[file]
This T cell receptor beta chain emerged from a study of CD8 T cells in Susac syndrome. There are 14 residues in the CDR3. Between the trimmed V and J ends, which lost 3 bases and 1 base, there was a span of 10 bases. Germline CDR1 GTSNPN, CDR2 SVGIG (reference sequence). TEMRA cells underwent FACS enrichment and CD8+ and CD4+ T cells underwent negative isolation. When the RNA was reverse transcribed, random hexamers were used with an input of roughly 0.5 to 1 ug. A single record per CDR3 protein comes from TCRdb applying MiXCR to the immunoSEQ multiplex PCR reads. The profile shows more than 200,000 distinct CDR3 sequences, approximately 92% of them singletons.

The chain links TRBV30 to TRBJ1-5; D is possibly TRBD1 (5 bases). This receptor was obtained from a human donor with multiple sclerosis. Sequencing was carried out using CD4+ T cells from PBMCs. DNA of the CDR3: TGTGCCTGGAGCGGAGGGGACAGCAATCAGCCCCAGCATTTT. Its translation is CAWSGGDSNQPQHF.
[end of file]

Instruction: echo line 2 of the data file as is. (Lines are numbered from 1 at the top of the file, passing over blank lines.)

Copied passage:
The chain links TRBV30 to TRBJ1-5; D is possibly TRBD1 (5 bases). This receptor was obtained from a human donor with multiple sclerosis. Sequencing was carried out using CD4+ T cells from PBMCs. DNA of the CDR3: TGTGCCTGGAGCGGAGGGGACAGCAATCAGCCCCAGCATTTT. Its translation is CAWSGGDSNQPQHF.